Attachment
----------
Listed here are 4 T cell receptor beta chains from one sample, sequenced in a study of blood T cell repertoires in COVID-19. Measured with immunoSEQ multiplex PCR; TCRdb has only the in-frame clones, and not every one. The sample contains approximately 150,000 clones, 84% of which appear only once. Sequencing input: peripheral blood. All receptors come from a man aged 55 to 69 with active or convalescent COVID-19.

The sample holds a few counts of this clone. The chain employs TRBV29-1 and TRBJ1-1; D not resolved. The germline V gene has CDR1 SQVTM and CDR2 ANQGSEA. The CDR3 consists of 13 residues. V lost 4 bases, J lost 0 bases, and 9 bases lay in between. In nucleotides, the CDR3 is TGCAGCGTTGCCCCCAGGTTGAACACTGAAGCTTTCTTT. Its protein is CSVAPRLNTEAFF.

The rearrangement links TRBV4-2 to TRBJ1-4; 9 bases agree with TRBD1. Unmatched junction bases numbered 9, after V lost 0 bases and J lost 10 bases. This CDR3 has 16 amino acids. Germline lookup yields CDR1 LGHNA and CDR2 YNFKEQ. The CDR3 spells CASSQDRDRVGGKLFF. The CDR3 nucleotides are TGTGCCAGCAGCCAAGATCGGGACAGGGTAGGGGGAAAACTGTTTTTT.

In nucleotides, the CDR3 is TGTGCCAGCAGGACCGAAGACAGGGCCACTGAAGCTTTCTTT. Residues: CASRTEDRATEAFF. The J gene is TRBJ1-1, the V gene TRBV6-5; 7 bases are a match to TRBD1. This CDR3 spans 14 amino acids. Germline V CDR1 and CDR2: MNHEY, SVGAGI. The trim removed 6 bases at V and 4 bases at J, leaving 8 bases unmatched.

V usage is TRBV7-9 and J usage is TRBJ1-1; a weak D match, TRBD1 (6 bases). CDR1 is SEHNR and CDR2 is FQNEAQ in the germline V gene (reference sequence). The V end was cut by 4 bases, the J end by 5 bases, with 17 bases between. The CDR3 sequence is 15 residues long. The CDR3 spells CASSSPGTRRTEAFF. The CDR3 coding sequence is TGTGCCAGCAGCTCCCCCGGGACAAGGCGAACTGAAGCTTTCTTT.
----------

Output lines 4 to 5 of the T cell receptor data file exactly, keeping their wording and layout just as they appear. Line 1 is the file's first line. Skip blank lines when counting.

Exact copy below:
In nucleotides, the CDR3 is TGTGCCAGCAGGACCGAAGACAGGGCCACTGAAGCTTTCTTT. Residues: CASRTEDRATEAFF. The J gene is TRBJ1-1, the V gene TRBV6-5; 7 bases are a match to TRBD1. This CDR3 spans 14 amino acids. Germline V CDR1 and CDR2: MNHEY, SVGAGI. The trim removed 6 bases at V and 4 bases at J, leaving 8 bases unmatched.

V usage is TRBV7-9 and J usage is TRBJ1-1; a weak D match, TRBD1 (6 bases). CDR1 is SEHNR and CDR2 is FQNEAQ in the germline V gene (reference sequence). The V end was cut by 4 bases, the J end by 5 bases, with 17 bases between. The CDR3 sequence is 15 residues long. The CDR3 spells CASSSPGTRRTEAFF. The CDR3 coding sequence is TGTGCCAGCAGCTCCCCCGGGACAAGGCGAACTGAAGCTTTCTTT.